Build it and they will come: Family-run company Pedlars is marketing a whole lifestyle

By Kate Burt
Sunday 23 October 2011 01:49

Remember when Jamie Oliver first came into the national consciousness, with that debut love-it/hate-it television series where he bished, bashed and boshed out stylish, accessible and wholesome food for his stylish, accessible and wholesome friends in his stylish, accessible and wholesome warehouse pad? His lifestyle was enviable and, even though a television show, lack of unattractive pals and a Shoreditch loft apartment were out of reach for most viewers, the Oliver style – letting you into his world, including you in the banter and jokes – made it all feel somehow attainable. And thus the sprawling Oliver brand, fingers in more pies at every step, was born.

And right now, something similar could be brewing in the world of interiors.

Three years ago, you might not have heard of a small, family-run homewares and furniture business based in rural Scotland called Pedlars, founded by husband-and-wife team Charlie and Caroline Gladstone. But if you flick through their catalogues, befriend them on Facebook, follow their blog, eat or stay at one of their gently branded establishments, or chat with employees ("all our friends!" insist the Gladstones on the website) in one of the shops or on the customer helpline; as with Oliver, you might start to feel that you know them. Oh look, there are Charlie and Caroline, effortlessly well-dressed and laughing as they perch cosily on a cool vintage moped. So stylish, so accessible and wholesome. And there are the Gladstones' six children – aged 10 to 21 – with Mum and Dad (surely they're not old enough to have six children!), in a big family bundle, giggling at a joke they want you to be included in. There are the staff – around 70 in total, around the country – photographed with the Pedlars dogs; they're beaming, naturally, and gathered around a cool, retro drum kit emblazoned with "Sgt Pedlars Happy Hearts Club Band".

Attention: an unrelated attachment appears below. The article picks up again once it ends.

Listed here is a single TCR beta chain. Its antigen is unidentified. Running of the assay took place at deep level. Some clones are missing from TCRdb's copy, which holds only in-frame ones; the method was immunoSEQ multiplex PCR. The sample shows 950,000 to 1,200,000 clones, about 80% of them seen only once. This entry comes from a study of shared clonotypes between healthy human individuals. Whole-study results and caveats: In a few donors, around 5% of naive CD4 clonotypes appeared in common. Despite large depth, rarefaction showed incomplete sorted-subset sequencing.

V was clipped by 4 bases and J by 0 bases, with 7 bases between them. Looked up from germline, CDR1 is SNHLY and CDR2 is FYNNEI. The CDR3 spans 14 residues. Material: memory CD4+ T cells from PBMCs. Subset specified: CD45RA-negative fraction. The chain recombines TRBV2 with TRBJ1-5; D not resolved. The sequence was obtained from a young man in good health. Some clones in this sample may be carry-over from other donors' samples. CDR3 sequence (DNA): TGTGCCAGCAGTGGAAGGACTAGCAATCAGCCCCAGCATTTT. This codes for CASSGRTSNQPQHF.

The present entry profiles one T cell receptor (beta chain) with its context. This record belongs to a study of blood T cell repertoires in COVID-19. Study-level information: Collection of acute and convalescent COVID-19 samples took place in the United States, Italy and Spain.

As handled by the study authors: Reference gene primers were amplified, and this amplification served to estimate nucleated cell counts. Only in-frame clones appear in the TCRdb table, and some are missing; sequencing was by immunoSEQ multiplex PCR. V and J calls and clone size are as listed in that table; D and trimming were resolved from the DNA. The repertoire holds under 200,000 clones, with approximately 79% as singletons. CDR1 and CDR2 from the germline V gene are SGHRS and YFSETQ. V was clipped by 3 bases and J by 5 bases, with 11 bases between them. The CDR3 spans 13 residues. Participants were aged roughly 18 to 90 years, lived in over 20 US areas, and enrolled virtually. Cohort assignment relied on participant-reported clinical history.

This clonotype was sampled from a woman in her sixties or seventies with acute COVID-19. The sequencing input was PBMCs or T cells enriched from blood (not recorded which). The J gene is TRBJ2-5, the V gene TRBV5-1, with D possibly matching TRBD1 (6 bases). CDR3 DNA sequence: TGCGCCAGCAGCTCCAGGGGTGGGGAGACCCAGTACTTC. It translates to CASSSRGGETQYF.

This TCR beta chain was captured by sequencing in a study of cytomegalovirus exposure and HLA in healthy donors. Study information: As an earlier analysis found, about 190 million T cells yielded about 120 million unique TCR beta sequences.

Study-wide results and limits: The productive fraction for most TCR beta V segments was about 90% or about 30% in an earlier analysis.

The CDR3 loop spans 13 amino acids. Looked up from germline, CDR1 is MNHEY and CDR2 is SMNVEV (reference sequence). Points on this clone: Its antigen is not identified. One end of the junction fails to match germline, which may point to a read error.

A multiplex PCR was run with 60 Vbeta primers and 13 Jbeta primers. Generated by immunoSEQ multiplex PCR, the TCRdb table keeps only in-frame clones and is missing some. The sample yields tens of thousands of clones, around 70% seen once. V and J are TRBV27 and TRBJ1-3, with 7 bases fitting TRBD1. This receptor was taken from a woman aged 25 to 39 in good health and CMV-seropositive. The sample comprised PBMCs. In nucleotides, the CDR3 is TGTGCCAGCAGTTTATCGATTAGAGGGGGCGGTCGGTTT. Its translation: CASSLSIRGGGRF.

Pedlars may be quietly launching a multi-pronged brand attack on Britain's interior decorating style.

Dispirited by "a decade of interiors magazines pushing minimalist Italian furniture, in white or black leather", the Gladstones saw a gap in the market for something "with soul". The Pedlars look, says Gladstone, is mainly "heritage". Though not, thankfully, in a Prince Charles style, despite initial suspicion that there could be a case for Pedlars' raison d'être to be a stash of inherited cash and a bit too much time on their hands (some inheritance, yes, more of which later, but spare time? Not with six nanny-free children, a portfolio of businesses, and an insistence by the couple that they are involved in every decision about the look and feel of Pedlars).

Charlie provides an enthusiastic tour of the shop: there's the new/old classics – Dualit toasters ("Caroline and I have had one since our wedding, 23 years ago, still going strong"), Wesco bread bins ("we're their biggest British retailer – no idea why, they last for ever"), Anglepoise lamps ("ecological before their time – it's so many lamps in one") – but where Pedlars is a bit different is that it throws carefully selected antique and vintage pieces into the mix and – unusually – in vast quantities.

A 1950s industrial Michelin desk – how many do you want? The framed, original destination list from the front of an old Routemaster bus – they've got 50,000 of those. Smith railway clocks from the 1940s; 1970s health and safety posters; art deco Argentinian coloured glass seltzer bottles, ditto. It's quite a USP.

And despite starting a brand-new business virtually on the eve of the current recession, Pedlars and its USP is everywhere. There are now four covetable concessions in Selfridges nationwide; a shop in the middle of Notting Hill's prime retail real estate just off the Portobello Road; 70,000 subscribers to their catalogues; loyal celebrity fans (Gladstone insists on discretion in print, but they include a glamorous television chef, some Britpop royalty, a prime-time chat show host and a well-known feature film director). There is also a holiday home available to rent, and not just any old self-catering cottage, either – Balbegno Casetle is a 16th-century, historic monument-graded farmhouse in Kincardineshire, Scotland, and is exquisitely (yet accessibly, one feels, before checking the prices of what's on display) styled to reflect the Pedlars look. Then there's the 40-cover organic café attached to the company's award-winning Welsh farm shop, near Chester, which uses and sells Pedlars kitchenware, and a country pub. And their Christmas tree farm is the fourth-largest supplier in the country. There's talk of a television show, and a book is in the pipeline.